Supply Dynamics — Making Sourcing/Supply Chain More Strategic Through Demand Aggregation (Part 1)

Supply Dynamics is a boutique vendor serving a niche (a not-so-small niche, I might add) extremely well but is anything but a household name in the procurement and supply chain manufacturing community. Focusing on demand aggregation to help OEM and large tier-one suppliers buy more effectively on behalf of their supply base, the solution combines a range of elements focused on the acquisition, analysis and reporting of material demand data down to the unit level (as measured in weight) for raw materials. Access to this information on a multi-tier supply chain basis can enable a range of sourcing and related strategies, helping to reduce costs and supply risk for suppliers purchasing raw materials. To date, Supply Dynamics has focused almost exclusively on the metals area -- it's now owned by O'Neal Steel -- but the demand aggregation model is applicable to a range of categories, including food/CPG ingredients, plastics (e.g., resins), packaging (e.g., corrugated), and electronics (e.g., PCBs), although certain customizations would most likely need to be made in certain cases.

In this multi-part introduction to Supply Dynamics, we'll begin with talking about the business challenge their solution solves to aggregating material demand across the extended supply chain. We'll then talk about the company in more detail, the opportunity that large OEMS and tier-one supplier have in using such an approach, as well as potentially competitive and complementary solutions in the market. In full disclosure (because it is not apparent on Spend Matters), Supply Dynamics' parent company is a sponsor of Spend Matters sister site MetalMiner, and Trevor Stansbury, who is Founder and President of Supply Dynamics, is a personal friend that Jason Busch and Lisa Reisman work and associate closely with together.

Supply Dynamics' solution, Oasis, is a SaaS operating tool that sits between buying and supplying organizations as a central data collection and repository hub. It relies on OEM finished part forecast information and CAD data (including embedded part attribute information) to create baseline information, from which it creates forecasts for aggregate demand for raw materials and related inputs such as fasteners, electronics, etc. With this information, commodity and category managers can view and analyze actual raw material demand that can then help create a range of new strategies. For example, an organization may opt to negotiate a contract on behalf of its supplier's X-number of tons of a specific material based on an actual material forecast.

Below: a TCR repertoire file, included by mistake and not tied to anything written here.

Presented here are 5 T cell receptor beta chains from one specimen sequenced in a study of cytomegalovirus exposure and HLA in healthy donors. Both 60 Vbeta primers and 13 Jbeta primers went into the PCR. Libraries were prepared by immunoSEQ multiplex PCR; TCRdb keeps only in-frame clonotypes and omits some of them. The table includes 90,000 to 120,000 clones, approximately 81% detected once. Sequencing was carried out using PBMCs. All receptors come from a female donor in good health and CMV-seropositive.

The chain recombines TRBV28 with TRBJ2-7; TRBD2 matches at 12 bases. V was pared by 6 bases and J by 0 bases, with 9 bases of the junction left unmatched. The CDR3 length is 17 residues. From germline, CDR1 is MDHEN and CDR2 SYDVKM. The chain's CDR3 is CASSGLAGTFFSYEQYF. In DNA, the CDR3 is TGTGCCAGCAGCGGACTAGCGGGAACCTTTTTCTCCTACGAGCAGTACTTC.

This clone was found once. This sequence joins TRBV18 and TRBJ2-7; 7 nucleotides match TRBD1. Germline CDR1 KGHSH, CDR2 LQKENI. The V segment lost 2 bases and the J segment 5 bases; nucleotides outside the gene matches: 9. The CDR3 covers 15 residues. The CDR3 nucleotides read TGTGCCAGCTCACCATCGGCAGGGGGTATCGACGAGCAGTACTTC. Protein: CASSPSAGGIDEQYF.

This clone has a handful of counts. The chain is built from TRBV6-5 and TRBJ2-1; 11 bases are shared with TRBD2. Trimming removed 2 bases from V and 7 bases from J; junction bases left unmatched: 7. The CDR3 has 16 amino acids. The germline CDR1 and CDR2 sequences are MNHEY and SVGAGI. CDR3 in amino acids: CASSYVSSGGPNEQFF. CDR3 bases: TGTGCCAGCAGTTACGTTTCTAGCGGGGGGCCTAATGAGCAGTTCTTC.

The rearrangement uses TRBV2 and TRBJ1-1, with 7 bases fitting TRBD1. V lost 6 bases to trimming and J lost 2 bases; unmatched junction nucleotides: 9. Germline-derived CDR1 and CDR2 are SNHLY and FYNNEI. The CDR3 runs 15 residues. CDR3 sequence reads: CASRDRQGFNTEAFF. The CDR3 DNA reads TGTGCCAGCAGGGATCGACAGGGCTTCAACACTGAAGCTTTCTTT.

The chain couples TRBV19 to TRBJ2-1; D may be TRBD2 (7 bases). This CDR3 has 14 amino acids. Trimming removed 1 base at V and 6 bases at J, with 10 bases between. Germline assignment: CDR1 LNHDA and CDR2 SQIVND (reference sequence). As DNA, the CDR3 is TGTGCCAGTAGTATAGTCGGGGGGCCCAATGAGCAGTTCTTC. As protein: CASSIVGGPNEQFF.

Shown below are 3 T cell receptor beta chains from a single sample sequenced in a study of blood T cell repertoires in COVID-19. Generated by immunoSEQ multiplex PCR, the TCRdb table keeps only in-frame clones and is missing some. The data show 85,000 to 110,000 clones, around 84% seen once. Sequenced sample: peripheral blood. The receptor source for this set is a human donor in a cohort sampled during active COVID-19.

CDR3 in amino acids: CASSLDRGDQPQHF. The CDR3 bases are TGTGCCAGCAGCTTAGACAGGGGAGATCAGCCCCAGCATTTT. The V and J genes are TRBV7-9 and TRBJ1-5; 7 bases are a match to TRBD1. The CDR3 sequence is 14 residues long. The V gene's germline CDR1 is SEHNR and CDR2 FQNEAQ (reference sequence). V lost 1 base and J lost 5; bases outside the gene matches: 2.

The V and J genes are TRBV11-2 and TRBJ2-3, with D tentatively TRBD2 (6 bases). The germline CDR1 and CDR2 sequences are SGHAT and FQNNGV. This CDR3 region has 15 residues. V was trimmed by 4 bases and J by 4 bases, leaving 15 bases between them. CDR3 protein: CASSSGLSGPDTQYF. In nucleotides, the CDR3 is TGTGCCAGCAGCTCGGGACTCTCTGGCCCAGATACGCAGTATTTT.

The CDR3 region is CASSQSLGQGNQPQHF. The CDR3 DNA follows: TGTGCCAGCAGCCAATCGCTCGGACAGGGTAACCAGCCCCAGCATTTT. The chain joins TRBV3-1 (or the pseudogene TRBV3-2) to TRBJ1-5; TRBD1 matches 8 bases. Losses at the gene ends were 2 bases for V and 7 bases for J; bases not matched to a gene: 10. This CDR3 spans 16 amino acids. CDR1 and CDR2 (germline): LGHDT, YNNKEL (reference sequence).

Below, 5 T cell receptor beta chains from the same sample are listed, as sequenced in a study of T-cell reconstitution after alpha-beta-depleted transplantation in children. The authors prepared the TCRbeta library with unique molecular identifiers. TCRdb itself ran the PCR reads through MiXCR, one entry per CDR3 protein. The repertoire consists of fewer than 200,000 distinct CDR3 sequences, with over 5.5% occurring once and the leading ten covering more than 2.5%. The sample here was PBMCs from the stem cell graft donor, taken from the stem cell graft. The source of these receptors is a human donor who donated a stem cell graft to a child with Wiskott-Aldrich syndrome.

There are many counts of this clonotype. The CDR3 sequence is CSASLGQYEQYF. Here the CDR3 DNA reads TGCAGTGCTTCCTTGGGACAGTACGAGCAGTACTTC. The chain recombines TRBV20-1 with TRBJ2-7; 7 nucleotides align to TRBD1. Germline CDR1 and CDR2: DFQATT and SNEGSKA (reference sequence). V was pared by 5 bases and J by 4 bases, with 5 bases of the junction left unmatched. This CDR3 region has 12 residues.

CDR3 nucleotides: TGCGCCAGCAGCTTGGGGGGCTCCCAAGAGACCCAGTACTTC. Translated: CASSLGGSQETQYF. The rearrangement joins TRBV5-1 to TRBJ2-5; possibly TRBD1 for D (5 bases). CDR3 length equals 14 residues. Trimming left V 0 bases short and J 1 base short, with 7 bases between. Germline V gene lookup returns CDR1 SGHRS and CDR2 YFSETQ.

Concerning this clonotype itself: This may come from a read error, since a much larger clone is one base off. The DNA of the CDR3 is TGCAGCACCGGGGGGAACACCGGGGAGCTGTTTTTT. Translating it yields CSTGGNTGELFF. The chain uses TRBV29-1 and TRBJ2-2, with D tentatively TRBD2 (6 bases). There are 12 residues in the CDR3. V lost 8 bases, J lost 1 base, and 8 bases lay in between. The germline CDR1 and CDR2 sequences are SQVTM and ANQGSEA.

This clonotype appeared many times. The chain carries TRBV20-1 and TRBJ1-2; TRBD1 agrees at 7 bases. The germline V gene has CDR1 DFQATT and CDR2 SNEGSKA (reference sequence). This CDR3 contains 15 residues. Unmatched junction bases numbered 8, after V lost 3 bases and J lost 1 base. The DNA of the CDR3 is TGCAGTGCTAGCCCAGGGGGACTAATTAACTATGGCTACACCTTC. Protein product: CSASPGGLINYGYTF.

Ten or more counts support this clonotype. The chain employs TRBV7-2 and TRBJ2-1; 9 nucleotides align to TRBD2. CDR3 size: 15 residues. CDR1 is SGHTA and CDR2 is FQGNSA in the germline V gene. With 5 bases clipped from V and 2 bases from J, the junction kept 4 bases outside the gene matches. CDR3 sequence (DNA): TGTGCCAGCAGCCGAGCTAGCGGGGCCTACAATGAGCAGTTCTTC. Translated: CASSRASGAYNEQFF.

The secret sauce is that the platform allows the OEM or large buying organization to not only aggregate and view specific raw material demand across their overall purchases, but to actually create and enforce programs based on forecast buying data. This creates an environment where supplier compliance is a natural outgrowth of the actual strategy, as periodical (e.g., monthly, quarterly, etc.) reporting and checks allow buying organizations to enforce programs. Central to the success of the Oasis platform is the embedded notion that bills of material age quickly. For example, as suppliers change, part numbers change, and parts are transitioned from one supplier to another or are made redundant/rationalized out. Because of this, it's critical to rely on only current, as close to real-time information as possible. Supply Dynamics is as focused on maintaining data currency as anything else.

When buying users log-on to their Oasis home page, they are greeted with tools to help manage bills of materials, reporting and price information, contract data and related administrative information. Even though the great majority of Supply Dynamics users are likely to be old-school direct material procurement types, Oasis feels like a modern web app, taking advantage of the latest in reporting and UI advancements to both mask and embrace complexity from a user perspective. For example, mouse-overs on homepage graphics and line items, which provide a snap shot of demand aggregation data (e.g., 1,502,000 pounds of carbon steel, 540,000 of carbon steel, etc.), can provide additional information (e.g., individual price points) about aggregate demand data.

When users drill down into additional data, this type of information can help large buying organizations answer key questions such as what raw materials are required by specific sites and/or sub-tier suppliers, what quantity of materials will be purchased over the next XYZ months/quarters based on current forecast data and what candidates of spend are the best prospects for demand aggregation programs.

Stay tuned as we continue to drill into the Supply Dynamics solution.

Jason Busch

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